NHS warned over pre-packed sandwiches seven years ago

By Laura Donnelly, Health Editor

THE NHS was warned not to give pre-packaged sandwiches to sick patients seven years before the listeria outbreak that has killed five people, it has emerged.

Matt Hancock revealed last night that eight hospitals had been hit by the bug and said he was keen for the health service to take over NHS catering in a bid to improve safety.

The Health Secretary named the NHS hospitals hit by the outbreak, linked to pre-packed sandwiches and salads, as he pledged to “take the necessary steps” to restore trust. They include two – Leicester Royal Infirmary and Royal Derby Hospital – in which patients have died.

A further four hospitals – William Harvey in Ashford; Wexham Park Hospital in Berkshire; St Richards Hospital in Chichester, West Sussex; and Worthing Hospital, West Sussex – have been affected by the outbreak.

Until now, officials had only named two hospital trusts – Manchester University NHS Foundation Trust and Aintree University Hospital NHS Foundation Trust in Liverpool – that between them had seen three deaths caused by listeria. Products linked to the outbreak were withdrawn on May 25, as soon as a link was suspected, but scientists fear more cases may emerge because listeria has a 70-day incubation period.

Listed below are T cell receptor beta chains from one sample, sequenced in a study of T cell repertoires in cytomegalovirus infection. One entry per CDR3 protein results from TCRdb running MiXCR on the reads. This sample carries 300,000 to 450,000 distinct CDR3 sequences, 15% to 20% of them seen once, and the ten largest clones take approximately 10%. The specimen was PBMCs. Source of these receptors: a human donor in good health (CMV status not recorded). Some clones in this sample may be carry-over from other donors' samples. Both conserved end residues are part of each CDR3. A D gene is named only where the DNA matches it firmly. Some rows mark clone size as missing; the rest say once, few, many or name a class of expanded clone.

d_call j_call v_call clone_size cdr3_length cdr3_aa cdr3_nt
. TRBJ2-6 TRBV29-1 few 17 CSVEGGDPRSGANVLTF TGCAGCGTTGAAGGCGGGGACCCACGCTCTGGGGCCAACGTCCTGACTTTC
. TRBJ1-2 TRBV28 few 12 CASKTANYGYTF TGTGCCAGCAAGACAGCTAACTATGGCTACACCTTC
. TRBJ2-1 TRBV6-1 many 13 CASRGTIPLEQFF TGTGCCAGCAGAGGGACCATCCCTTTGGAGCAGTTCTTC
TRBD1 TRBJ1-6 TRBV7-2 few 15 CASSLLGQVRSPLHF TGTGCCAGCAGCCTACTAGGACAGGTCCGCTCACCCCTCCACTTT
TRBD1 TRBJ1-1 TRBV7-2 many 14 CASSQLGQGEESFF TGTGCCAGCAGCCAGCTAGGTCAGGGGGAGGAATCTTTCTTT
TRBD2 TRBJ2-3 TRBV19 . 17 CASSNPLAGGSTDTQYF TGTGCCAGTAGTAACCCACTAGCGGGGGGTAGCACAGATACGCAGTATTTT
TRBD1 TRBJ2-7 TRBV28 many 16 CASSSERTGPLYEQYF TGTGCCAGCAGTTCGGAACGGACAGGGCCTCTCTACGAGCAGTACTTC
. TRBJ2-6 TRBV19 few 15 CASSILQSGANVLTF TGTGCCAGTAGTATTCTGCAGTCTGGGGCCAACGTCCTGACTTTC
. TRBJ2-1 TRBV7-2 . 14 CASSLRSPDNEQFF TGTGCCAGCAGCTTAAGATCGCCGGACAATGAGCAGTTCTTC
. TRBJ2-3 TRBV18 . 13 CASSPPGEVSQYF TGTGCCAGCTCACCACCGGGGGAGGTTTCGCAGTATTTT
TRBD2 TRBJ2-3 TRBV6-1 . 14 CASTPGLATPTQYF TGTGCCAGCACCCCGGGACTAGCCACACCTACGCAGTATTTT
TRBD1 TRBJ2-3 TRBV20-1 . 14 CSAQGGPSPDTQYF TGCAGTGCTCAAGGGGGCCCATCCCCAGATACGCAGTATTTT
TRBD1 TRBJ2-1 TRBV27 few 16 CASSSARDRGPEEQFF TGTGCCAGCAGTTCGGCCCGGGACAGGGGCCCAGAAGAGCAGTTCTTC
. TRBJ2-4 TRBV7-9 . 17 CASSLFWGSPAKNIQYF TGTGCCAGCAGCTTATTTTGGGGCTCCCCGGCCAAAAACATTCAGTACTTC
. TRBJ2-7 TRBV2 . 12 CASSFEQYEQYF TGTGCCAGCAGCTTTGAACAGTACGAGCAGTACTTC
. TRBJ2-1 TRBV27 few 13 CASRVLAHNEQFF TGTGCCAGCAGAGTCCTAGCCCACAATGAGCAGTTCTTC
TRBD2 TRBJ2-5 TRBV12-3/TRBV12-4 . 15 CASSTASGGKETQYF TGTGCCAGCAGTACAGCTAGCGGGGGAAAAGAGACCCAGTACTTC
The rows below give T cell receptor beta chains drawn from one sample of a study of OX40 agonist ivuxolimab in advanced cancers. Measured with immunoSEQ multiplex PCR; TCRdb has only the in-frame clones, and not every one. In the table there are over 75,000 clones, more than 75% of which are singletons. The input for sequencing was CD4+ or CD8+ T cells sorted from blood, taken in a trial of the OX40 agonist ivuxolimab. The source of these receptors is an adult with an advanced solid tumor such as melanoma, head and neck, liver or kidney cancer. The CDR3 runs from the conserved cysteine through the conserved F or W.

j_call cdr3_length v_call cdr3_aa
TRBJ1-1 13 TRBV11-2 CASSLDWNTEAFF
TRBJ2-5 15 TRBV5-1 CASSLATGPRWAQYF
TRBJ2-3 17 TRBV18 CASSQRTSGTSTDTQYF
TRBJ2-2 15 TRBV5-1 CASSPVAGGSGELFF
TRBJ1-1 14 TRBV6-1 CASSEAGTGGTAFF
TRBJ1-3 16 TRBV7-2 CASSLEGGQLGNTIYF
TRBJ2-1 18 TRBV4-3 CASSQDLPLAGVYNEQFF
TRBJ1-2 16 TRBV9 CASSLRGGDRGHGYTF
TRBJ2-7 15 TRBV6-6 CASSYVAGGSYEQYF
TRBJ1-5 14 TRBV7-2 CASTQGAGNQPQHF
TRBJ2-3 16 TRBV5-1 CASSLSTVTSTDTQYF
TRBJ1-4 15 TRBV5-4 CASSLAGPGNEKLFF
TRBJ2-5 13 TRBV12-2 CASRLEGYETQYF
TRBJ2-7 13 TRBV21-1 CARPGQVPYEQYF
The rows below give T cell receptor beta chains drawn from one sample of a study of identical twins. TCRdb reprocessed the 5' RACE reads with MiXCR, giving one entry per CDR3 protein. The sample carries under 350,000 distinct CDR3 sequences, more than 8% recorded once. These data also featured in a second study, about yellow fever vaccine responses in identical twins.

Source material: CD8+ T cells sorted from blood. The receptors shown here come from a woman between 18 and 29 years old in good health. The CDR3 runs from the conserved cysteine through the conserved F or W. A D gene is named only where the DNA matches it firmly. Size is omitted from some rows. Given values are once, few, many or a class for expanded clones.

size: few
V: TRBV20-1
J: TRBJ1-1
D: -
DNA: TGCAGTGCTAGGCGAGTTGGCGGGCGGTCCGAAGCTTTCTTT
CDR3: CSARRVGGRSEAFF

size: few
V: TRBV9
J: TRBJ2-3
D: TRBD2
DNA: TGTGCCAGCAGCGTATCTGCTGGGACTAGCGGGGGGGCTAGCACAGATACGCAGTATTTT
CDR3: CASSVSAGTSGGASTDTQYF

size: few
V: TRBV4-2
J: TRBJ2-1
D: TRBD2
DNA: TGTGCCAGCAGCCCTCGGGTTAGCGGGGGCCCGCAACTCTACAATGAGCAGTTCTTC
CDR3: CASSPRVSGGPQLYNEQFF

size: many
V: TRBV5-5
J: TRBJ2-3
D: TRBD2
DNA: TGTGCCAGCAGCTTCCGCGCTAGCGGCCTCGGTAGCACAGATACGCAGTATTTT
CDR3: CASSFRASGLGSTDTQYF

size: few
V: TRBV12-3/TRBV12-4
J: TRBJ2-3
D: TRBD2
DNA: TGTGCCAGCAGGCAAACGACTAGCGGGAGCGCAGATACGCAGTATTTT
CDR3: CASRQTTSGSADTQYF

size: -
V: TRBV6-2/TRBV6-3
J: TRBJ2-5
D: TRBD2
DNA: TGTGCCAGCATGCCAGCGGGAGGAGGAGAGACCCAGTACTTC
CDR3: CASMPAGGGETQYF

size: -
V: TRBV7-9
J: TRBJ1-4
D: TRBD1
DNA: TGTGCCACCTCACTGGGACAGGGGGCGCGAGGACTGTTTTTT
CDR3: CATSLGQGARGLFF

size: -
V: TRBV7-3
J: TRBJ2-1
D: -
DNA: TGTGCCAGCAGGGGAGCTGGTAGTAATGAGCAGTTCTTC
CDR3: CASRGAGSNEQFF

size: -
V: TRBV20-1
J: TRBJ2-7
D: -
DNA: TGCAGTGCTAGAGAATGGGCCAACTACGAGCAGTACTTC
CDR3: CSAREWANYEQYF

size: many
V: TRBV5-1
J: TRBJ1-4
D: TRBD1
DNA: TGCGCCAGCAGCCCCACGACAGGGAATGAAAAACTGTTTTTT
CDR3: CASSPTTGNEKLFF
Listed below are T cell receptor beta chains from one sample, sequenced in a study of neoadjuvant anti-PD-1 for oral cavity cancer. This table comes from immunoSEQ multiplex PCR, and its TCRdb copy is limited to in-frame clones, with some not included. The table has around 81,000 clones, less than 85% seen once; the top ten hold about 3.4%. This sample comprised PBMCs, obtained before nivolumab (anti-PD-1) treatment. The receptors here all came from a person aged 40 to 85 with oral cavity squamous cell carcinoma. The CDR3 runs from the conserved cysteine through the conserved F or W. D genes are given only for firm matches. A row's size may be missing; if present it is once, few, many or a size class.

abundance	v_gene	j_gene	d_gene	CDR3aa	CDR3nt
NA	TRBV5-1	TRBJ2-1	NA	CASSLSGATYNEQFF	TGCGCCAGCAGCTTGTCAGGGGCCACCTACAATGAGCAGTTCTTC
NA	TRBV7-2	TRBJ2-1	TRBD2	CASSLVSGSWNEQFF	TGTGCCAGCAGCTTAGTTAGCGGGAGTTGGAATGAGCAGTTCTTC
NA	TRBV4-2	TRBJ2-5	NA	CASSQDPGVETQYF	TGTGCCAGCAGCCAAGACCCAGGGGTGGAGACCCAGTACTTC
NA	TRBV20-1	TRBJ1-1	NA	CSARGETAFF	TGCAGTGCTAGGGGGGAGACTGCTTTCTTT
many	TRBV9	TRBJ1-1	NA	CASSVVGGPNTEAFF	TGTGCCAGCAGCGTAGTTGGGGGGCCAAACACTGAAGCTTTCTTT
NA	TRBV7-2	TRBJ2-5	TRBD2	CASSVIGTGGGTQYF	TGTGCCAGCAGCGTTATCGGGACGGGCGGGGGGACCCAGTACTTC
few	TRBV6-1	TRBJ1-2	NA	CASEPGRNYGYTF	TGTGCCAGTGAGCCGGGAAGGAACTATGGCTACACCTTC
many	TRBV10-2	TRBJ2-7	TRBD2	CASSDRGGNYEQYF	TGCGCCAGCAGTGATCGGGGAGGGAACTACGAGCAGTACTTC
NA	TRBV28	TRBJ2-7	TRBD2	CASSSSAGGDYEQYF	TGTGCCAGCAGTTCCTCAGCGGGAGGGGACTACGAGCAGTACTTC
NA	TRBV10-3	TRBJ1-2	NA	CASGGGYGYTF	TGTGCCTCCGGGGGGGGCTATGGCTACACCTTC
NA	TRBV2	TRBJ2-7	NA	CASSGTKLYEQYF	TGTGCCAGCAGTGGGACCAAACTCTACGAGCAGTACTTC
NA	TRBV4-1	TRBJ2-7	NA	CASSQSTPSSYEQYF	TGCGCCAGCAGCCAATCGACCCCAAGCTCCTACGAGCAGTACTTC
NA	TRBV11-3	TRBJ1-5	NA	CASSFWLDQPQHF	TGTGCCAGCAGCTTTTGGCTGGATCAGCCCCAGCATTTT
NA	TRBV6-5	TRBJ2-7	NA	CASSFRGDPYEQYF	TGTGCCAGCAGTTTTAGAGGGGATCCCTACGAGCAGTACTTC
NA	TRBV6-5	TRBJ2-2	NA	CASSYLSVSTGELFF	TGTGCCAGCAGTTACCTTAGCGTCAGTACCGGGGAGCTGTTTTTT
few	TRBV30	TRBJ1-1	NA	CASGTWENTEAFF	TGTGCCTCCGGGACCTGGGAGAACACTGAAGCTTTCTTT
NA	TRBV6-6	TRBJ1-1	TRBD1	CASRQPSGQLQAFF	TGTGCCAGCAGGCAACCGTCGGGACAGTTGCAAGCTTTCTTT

Last night, Mr Hancock set out plans for a “root and branch” review of hospital food, and said he would be keen to see an end to outsourcing of hospital food. He told the Commons: “There are dozens of trusts that have brought their catering in-house and found that you get better quality food more likely to be locally produced and better value for money … and that is something we are going to be examining very closely.”

The infections relate to sandwiches and salads provided by the Good Food Chain, using meat produced by North Country Cooked Meats. The Good Food Chain, which supplied 43 trusts in England, has voluntarily ceased production while investigations continue, as has the meat producer.

The Food Standards Agency (FSA) said pre-packaged sandwiches should only be given to ill patients with a doctor’s approval following a warning from the British Sandwich Association in February 2012.

But in 2016, the FSA relaxed its guidance, the Daily Mail said.

The FSA last night insisted it was right to change its advice three years ago, saying it is “robust in setting out good practice controls that hospitals can put in place to manage listeria risks”.

Mr Hancock expressed condolences to the families who have lost loved ones, and said: “I promise there will be a full and thorough investigation.”

Grahame White